eating too much fish increases the risk of melanoma

eating too much fish increases the risk of melanoma


Can Eating Fish Impact Your Skin Cancer Risk? Yes, according to researchers at Brown University in the United States. According to their latest study published in the journal Cancer Causes & Control on June 9, regular consumption of fish increased the risk of melanoma. The study shows that there is a link between fish consumption and the development of skin cancer. Eating large amounts of fish, including tuna and uncooked fish, is associated with a higher risk of malignant melanoma. Researchers at Brown University found that the risk of malignant melanoma was 22% higher in people with a median daily intake of fish of 42.8 grams, compared with those with a daily intake of 3. 2 grams.

Fish: how much does it endanger you?

They also observed that people whose median daily fish consumption was 42.8 grams had a 28% increased risk of developing abnormal cells in the outer layer of the skin only (stage 0 melanoma or in situ melanoma) compared to people with a median daily intake of 3.2 grams of fish. Note that one serving of fish is about 140 grams of cooked fish. In practice, to examine the relationship between fish consumption and melanoma risk, the authors analyzed data from 491,367 adults recruited across the United States as part of the NIH-AARP Diet and Health study. Study between 1995 and 1996.

Participants, who were on average 62 years old, reported how often they had eaten fried fish, uncooked fish and tuna in the previous year, and the size of their portions. The researchers therefore calculated the incidence of new melanomas that developed over a median period of 15 years using data from cancer registries. They took into account sociodemographic factors as well as participants’ BMI, physical activity level, history of smoking, daily alcohol, caffeine, and calorie intake, family history of cancer, and levels of means of UV radiation in their region. As a result, 5,034 participants (1.0%) developed malignant melanoma during the study period and 3,284 (0.7%) developed stage 0 melanoma.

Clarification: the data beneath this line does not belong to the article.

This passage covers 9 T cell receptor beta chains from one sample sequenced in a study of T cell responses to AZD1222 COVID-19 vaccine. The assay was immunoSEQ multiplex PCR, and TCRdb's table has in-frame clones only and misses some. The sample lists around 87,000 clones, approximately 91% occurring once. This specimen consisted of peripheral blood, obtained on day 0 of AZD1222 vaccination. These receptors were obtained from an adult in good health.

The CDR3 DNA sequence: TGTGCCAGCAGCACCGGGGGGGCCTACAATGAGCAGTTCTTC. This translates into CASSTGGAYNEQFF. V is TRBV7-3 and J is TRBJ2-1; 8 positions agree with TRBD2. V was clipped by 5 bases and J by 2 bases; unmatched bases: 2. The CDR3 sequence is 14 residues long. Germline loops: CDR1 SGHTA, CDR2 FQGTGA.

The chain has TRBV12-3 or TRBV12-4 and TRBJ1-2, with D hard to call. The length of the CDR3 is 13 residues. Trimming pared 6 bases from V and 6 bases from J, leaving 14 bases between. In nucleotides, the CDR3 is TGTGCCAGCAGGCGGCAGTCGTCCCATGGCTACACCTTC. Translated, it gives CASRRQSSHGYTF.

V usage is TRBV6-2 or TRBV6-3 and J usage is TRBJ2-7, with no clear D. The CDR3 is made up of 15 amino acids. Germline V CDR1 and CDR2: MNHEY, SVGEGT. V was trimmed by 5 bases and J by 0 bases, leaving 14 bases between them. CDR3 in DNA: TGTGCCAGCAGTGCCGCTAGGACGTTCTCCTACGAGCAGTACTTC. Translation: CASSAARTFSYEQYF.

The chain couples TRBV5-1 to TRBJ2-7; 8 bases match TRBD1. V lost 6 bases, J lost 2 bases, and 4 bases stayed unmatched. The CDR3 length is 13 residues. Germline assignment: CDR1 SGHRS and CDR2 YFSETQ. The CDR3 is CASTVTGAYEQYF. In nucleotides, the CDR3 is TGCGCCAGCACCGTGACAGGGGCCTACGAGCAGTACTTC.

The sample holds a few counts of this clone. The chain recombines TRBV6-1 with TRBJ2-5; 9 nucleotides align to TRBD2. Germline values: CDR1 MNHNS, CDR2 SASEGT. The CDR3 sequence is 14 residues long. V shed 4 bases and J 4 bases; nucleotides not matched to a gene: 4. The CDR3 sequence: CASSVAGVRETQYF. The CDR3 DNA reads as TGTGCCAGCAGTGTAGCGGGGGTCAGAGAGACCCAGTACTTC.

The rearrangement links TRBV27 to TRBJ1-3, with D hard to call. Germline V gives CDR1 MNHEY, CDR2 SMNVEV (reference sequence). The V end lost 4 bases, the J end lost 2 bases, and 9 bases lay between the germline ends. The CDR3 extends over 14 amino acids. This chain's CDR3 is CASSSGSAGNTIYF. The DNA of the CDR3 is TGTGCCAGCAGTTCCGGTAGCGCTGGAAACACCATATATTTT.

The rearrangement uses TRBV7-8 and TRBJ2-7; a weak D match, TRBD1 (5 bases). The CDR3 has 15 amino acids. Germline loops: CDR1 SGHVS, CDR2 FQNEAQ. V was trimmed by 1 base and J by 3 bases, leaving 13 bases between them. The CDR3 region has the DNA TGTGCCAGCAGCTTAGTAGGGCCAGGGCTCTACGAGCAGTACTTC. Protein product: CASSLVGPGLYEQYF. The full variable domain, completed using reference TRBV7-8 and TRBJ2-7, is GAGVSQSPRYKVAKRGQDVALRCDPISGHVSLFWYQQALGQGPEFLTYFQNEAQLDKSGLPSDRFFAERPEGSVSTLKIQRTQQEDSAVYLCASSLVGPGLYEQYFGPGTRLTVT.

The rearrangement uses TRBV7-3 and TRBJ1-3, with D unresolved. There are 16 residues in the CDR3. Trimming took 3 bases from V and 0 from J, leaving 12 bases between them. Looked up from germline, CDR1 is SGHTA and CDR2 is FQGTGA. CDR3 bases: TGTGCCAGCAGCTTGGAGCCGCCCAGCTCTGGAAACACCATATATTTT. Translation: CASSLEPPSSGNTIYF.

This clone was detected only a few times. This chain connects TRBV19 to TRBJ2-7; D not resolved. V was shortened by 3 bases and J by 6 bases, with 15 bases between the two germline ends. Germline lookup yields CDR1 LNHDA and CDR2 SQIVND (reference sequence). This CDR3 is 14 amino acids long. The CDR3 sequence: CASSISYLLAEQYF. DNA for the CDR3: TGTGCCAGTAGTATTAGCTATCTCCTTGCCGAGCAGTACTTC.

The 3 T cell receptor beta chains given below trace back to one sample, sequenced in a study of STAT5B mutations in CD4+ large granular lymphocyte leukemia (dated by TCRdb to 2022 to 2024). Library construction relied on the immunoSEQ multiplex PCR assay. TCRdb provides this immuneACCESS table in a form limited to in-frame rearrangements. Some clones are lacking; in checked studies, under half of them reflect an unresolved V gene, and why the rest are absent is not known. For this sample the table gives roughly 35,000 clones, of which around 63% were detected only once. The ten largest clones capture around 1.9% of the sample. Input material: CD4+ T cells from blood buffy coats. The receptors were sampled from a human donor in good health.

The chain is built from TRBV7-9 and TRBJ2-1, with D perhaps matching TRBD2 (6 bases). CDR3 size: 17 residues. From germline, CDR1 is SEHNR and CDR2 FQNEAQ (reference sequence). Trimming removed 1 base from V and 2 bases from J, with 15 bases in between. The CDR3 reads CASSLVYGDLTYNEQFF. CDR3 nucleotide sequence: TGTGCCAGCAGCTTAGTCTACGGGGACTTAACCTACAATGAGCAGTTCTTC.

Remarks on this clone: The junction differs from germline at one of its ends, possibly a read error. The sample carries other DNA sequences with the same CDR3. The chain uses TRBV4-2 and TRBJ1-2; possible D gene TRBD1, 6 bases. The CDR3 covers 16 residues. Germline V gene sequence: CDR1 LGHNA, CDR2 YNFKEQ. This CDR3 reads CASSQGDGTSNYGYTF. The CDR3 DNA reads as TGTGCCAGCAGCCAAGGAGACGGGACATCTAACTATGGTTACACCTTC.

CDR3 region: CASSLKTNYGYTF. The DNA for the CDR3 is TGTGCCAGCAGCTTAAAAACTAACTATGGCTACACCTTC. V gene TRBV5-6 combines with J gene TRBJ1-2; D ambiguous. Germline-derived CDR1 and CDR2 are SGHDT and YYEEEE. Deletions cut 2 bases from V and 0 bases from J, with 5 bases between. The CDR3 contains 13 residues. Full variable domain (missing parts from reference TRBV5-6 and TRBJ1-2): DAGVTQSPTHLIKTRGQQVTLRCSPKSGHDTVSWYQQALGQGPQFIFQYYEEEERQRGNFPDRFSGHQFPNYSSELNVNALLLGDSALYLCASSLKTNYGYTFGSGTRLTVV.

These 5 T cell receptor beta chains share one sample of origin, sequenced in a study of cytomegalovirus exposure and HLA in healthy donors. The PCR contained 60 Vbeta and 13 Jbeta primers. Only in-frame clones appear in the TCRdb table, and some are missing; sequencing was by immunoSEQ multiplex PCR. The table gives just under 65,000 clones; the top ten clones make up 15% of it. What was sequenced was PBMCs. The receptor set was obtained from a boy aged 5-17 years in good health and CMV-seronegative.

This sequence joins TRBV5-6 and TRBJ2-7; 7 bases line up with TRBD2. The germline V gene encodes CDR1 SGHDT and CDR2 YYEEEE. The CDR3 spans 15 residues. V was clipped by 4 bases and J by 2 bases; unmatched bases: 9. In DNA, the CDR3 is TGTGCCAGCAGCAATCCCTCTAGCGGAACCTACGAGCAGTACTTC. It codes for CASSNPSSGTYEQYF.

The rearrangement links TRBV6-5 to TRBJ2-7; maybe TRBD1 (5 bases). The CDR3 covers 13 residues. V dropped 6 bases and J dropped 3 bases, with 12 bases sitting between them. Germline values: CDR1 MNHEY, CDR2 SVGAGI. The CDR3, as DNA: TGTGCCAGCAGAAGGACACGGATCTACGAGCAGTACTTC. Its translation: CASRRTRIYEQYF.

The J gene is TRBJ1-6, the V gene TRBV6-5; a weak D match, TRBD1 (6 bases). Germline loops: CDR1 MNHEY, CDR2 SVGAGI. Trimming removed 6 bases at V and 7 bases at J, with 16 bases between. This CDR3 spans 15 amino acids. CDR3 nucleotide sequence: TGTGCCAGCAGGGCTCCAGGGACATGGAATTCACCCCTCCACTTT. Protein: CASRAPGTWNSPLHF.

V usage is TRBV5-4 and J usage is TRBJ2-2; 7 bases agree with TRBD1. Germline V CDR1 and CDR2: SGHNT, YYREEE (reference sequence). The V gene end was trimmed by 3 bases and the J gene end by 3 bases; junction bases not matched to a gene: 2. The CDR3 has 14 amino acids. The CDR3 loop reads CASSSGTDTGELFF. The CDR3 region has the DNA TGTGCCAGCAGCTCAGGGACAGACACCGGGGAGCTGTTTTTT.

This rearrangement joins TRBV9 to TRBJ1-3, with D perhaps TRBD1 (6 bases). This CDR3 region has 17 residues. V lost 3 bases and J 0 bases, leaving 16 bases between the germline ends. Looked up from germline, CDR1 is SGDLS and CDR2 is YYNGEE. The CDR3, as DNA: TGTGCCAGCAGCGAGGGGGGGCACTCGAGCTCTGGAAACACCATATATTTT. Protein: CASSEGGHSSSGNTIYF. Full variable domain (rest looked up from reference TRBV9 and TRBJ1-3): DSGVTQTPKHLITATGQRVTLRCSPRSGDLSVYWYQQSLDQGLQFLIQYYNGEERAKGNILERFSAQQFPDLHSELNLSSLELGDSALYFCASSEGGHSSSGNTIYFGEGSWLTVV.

Skin cancer: 20% higher risk of malignant melanoma

The researchers found that higher consumption of uncooked fish and tuna was associated with an increased risk of malignant melanoma and stage 0 melanoma. People with a median daily consumption of 14.2 grams of tuna 20% higher risk of malignant melanoma and 17% higher risk of stage 0 melanoma compared to those with a median daily consumption of tuna of 0.3 grams. A median consumption of 17.8 grams of uncooked fish per day was associated with an 18% increase in the risk of malignant melanoma and a 25% increase in the risk of stage 0 melanoma, compared with a median consumption of 0.3 grams. of uncooked fish a day. Researchers have not identified a significant association between the consumption of fried fish and the risk of malignant melanoma or stage 0 melanoma.

Eunyoung Cho, lead author of the study, suggests that biocontaminants in fish may be linked to this increased risk of skin cancer. “We speculate that our results could possibly be attributed to contaminants in fish, such as polychlorinated biphenyls, dioxins, arsenic and mercury. Previous research has shown that high fish consumption is associated with high levels of fish. of these contaminants in the body and identified associations between these contaminants and a higher risk of skin cancer, however, we note that our study did not examine the concentrations of these contaminants in the that further research is therefore needed to confirm this relationship, “he said.

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